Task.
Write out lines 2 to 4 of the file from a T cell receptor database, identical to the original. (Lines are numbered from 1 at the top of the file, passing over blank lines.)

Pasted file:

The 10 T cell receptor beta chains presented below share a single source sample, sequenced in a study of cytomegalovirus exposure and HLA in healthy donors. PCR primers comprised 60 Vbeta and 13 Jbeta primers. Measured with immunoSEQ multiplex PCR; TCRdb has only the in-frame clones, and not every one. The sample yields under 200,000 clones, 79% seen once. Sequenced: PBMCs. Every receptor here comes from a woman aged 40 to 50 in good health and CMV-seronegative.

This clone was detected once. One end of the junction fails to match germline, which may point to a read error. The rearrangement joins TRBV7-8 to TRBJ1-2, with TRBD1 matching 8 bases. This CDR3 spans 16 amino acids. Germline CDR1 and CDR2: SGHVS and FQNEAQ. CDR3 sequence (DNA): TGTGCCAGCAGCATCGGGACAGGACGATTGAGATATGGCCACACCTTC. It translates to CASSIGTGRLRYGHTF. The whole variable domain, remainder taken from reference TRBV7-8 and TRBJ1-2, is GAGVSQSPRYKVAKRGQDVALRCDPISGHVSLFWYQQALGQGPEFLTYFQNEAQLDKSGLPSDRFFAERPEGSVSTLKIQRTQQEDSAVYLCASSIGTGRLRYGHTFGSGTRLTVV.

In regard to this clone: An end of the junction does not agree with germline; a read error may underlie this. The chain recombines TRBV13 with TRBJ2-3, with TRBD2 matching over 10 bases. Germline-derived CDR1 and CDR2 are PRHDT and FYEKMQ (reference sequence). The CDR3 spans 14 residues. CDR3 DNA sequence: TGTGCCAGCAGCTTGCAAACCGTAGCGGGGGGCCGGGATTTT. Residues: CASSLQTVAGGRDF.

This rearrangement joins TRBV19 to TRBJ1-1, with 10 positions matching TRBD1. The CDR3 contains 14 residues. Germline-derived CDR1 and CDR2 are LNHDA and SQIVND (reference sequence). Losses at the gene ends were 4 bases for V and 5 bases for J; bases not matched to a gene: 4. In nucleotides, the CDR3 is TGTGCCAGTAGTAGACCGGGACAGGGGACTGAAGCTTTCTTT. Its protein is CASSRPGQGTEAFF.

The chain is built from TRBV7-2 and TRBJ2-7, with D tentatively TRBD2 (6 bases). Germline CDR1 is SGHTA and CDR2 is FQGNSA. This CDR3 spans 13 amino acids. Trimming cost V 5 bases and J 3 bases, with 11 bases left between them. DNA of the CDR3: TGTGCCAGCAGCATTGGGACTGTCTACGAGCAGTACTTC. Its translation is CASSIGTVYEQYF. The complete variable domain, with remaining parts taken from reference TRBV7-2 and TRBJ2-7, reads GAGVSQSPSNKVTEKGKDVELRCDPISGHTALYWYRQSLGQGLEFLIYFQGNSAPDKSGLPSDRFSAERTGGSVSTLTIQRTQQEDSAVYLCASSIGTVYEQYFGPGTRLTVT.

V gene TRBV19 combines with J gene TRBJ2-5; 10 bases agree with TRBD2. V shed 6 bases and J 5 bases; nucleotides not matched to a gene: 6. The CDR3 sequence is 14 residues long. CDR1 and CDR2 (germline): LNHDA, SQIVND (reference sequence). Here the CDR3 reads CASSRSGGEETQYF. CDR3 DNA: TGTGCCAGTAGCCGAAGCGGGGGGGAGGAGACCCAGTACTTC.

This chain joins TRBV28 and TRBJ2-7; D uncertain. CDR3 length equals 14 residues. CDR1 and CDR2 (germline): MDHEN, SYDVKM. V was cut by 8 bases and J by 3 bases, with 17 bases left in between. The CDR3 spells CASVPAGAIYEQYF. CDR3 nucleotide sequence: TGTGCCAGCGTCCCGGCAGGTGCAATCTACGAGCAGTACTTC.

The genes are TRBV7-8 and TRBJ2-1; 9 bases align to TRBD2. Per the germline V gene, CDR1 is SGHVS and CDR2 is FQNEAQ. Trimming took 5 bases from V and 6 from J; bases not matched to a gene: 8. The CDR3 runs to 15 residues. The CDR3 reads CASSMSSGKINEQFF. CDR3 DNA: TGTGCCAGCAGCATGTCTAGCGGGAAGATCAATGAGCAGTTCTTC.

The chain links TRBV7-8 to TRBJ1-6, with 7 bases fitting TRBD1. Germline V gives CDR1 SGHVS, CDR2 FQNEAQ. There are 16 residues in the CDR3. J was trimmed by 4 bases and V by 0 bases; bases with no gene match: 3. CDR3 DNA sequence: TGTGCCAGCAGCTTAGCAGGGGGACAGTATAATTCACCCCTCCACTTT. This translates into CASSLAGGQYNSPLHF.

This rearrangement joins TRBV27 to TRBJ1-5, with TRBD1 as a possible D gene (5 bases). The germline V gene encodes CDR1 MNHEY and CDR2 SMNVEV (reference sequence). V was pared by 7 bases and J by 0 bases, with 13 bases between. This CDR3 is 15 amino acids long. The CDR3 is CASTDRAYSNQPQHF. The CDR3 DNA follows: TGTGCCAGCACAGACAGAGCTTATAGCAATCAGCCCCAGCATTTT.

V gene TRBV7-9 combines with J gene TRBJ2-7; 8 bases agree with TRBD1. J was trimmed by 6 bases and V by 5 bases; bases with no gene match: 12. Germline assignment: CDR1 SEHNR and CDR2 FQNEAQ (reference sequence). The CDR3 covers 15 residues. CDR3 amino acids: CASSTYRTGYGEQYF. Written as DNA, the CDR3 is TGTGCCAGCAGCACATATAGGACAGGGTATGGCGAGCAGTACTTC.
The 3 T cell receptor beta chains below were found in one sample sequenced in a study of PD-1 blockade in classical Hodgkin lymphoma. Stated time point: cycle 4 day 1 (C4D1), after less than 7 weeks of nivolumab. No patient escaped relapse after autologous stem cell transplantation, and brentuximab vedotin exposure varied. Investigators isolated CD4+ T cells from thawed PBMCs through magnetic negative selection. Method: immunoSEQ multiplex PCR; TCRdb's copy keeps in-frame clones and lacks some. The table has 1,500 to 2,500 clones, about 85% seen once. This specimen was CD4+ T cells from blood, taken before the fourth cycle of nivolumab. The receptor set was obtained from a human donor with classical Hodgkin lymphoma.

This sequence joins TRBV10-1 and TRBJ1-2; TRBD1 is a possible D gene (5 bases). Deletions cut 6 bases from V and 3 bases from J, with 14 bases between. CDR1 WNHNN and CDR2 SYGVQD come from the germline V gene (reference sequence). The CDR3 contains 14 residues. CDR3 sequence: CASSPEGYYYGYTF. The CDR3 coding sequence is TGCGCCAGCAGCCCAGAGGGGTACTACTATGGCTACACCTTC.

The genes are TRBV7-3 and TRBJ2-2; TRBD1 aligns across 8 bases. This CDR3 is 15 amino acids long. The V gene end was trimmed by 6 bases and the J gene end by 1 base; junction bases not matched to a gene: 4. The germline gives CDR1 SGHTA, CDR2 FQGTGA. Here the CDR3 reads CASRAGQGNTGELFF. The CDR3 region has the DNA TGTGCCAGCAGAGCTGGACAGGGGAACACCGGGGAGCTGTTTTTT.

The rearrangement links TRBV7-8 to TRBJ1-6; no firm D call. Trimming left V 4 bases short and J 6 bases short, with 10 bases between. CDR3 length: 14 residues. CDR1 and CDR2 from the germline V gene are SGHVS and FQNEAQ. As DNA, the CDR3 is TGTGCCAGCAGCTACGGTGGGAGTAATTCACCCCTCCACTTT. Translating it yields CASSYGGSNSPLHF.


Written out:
This clone was detected once. One end of the junction fails to match germline, which may point to a read error. The rearrangement joins TRBV7-8 to TRBJ1-2, with TRBD1 matching 8 bases. This CDR3 spans 16 amino acids. Germline CDR1 and CDR2: SGHVS and FQNEAQ. CDR3 sequence (DNA): TGTGCCAGCAGCATCGGGACAGGACGATTGAGATATGGCCACACCTTC. It translates to CASSIGTGRLRYGHTF. The whole variable domain, remainder taken from reference TRBV7-8 and TRBJ1-2, is GAGVSQSPRYKVAKRGQDVALRCDPISGHVSLFWYQQALGQGPEFLTYFQNEAQLDKSGLPSDRFFAERPEGSVSTLKIQRTQQEDSAVYLCASSIGTGRLRYGHTFGSGTRLTVV.

In regard to this clone: An end of the junction does not agree with germline; a read error may underlie this. The chain recombines TRBV13 with TRBJ2-3, with TRBD2 matching over 10 bases. Germline-derived CDR1 and CDR2 are PRHDT and FYEKMQ (reference sequence). The CDR3 spans 14 residues. CDR3 DNA sequence: TGTGCCAGCAGCTTGCAAACCGTAGCGGGGGGCCGGGATTTT. Residues: CASSLQTVAGGRDF.

This rearrangement joins TRBV19 to TRBJ1-1, with 10 positions matching TRBD1. The CDR3 contains 14 residues. Germline-derived CDR1 and CDR2 are LNHDA and SQIVND (reference sequence). Losses at the gene ends were 4 bases for V and 5 bases for J; bases not matched to a gene: 4. In nucleotides, the CDR3 is TGTGCCAGTAGTAGACCGGGACAGGGGACTGAAGCTTTCTTT. Its protein is CASSRPGQGTEAFF.